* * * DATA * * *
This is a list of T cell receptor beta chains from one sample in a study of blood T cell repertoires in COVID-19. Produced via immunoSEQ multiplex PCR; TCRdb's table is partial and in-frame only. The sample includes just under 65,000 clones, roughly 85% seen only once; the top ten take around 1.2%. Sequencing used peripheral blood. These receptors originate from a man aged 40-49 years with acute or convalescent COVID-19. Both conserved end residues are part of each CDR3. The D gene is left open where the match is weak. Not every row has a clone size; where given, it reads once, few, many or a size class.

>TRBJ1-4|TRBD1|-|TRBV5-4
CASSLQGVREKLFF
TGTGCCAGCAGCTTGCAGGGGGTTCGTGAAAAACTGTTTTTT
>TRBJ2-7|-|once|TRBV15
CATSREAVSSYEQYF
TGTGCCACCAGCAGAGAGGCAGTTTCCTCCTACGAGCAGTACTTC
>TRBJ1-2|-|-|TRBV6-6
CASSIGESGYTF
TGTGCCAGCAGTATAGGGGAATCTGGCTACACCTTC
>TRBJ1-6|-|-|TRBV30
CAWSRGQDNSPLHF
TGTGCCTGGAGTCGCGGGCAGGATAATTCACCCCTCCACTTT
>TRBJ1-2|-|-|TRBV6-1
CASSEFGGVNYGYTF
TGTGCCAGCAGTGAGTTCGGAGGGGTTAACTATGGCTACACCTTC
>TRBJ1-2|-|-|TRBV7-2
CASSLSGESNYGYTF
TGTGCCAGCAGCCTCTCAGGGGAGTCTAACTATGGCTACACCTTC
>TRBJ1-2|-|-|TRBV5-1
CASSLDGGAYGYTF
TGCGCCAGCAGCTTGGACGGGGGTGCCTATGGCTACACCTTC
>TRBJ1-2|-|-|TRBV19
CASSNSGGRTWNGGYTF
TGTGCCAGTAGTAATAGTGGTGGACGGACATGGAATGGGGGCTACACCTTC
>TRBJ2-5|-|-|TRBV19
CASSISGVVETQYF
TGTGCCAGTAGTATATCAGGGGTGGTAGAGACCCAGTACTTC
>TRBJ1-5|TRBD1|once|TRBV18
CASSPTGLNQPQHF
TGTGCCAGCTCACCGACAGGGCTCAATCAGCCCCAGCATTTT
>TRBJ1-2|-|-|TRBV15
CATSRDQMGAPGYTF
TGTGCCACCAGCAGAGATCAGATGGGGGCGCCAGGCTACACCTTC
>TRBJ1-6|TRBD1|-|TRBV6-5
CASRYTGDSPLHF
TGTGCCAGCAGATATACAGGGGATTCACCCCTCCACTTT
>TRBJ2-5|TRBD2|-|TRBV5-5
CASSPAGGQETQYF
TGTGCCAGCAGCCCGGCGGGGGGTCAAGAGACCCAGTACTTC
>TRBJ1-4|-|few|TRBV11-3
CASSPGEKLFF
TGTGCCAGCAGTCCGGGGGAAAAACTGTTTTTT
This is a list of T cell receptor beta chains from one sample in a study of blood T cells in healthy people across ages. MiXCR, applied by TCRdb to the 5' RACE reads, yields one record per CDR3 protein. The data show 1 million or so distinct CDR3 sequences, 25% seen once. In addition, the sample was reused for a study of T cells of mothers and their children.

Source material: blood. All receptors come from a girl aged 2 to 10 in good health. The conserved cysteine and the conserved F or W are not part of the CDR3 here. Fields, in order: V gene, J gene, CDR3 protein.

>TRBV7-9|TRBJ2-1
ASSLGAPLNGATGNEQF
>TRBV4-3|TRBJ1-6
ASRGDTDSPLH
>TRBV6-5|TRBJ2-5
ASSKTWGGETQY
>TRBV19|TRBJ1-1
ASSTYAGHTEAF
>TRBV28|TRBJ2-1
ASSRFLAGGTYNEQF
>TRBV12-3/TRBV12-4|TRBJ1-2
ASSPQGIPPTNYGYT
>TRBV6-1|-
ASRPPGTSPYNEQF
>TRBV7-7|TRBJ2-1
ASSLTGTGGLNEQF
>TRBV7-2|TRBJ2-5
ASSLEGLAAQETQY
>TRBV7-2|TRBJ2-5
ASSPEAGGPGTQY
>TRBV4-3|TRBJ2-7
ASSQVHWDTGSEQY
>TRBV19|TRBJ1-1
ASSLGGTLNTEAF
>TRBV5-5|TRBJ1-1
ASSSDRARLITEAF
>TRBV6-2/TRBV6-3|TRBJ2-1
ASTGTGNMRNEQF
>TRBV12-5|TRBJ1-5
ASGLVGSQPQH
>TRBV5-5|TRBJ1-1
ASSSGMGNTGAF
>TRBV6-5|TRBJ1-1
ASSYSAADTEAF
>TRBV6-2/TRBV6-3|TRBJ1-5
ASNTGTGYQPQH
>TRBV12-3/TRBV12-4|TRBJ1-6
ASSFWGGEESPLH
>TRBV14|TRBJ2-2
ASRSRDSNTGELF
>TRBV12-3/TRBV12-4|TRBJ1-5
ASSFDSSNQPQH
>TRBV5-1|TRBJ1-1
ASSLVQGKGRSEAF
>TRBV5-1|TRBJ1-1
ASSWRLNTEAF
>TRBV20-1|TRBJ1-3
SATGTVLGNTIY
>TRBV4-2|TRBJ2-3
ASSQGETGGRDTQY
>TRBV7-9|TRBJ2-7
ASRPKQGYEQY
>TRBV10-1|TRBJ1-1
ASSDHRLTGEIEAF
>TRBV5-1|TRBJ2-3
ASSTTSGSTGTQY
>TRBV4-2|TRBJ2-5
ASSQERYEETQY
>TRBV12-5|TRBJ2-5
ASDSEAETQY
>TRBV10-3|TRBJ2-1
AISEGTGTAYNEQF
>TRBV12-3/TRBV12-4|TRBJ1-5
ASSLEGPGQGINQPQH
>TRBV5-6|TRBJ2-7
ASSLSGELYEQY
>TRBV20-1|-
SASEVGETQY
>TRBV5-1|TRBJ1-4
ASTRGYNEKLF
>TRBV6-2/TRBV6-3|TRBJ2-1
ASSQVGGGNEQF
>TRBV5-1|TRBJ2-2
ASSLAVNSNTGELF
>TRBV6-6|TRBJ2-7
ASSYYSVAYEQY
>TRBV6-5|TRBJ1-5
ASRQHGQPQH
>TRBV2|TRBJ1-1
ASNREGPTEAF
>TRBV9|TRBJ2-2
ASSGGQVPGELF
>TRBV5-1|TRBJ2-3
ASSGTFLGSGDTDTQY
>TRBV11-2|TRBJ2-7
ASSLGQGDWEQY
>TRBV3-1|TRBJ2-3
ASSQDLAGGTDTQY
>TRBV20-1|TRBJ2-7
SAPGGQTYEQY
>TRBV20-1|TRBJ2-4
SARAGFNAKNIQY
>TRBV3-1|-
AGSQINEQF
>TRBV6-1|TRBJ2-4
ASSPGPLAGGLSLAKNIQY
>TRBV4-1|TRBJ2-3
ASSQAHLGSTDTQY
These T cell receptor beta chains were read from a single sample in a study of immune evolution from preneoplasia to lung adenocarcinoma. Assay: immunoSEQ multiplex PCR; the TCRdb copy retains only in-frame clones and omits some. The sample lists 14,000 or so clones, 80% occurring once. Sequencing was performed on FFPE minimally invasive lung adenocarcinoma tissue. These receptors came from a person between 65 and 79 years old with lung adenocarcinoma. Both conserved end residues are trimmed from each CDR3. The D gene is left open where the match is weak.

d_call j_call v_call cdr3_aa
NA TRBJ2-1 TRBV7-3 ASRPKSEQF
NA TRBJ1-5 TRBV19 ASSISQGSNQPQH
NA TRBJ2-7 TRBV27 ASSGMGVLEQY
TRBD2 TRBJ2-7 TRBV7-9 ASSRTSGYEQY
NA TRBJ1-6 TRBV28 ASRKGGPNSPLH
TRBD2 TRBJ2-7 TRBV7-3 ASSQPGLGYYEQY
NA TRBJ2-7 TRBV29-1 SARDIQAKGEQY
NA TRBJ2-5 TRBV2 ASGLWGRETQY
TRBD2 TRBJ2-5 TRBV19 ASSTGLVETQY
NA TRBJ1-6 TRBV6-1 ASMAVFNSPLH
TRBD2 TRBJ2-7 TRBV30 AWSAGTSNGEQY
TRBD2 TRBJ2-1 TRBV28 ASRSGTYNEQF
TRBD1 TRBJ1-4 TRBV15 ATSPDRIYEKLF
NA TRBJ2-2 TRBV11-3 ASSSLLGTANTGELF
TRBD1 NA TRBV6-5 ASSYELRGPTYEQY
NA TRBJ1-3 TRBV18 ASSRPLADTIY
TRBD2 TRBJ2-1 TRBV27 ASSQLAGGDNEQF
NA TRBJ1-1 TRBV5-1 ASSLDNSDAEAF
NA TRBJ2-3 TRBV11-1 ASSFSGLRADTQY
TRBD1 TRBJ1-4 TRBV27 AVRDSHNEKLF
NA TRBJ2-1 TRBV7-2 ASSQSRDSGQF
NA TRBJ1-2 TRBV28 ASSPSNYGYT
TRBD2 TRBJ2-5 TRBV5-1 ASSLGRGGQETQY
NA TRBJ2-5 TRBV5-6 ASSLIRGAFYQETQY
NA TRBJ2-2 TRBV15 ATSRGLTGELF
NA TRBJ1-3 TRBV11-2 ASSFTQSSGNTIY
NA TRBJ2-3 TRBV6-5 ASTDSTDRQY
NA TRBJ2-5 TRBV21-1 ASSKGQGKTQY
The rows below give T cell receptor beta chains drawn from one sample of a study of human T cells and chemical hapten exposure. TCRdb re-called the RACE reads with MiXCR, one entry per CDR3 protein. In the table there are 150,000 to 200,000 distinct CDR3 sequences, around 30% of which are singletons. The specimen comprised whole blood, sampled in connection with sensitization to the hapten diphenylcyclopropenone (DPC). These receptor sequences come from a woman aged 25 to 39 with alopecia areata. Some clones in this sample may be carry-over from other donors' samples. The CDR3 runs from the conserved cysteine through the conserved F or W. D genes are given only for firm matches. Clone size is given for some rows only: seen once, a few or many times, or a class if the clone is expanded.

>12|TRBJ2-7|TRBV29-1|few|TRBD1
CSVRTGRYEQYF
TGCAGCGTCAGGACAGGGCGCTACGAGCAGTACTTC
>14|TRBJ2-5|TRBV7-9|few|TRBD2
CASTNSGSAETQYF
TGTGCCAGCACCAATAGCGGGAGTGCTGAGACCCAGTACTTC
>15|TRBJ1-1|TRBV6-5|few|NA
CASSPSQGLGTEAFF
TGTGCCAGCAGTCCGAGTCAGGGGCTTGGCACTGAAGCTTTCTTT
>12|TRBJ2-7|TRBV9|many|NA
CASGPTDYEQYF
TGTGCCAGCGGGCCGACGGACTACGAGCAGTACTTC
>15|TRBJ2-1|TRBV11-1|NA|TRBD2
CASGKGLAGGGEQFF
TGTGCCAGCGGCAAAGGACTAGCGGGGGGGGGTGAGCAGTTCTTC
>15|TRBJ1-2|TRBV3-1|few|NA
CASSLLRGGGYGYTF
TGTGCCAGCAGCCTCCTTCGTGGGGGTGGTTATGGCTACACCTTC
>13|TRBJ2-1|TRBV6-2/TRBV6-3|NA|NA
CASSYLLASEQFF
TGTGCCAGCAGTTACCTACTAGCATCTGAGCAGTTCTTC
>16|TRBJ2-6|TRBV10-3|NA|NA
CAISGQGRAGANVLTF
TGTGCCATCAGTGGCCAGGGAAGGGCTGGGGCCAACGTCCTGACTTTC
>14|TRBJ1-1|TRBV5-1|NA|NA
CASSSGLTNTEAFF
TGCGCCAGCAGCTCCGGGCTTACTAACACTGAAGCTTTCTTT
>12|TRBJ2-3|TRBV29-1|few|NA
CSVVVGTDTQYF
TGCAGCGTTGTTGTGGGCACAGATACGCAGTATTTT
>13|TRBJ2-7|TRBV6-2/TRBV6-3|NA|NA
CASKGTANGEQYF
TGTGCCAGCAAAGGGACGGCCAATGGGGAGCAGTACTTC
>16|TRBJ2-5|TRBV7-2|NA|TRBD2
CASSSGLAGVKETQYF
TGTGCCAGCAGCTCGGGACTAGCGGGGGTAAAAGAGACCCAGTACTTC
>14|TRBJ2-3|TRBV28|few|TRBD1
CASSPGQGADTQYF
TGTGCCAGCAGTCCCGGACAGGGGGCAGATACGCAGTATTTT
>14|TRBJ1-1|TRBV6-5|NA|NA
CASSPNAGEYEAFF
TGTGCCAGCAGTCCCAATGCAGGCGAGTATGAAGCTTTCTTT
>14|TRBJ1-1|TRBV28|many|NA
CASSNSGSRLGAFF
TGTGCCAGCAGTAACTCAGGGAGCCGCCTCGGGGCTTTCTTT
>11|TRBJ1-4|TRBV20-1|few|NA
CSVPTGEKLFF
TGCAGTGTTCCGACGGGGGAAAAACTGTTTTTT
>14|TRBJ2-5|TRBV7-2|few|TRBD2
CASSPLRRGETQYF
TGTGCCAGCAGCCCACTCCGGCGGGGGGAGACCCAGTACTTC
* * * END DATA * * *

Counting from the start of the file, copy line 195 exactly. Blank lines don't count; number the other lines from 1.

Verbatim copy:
TGTGCCAGCAGTTACCTACTAGCATCTGAGCAGTTCTTC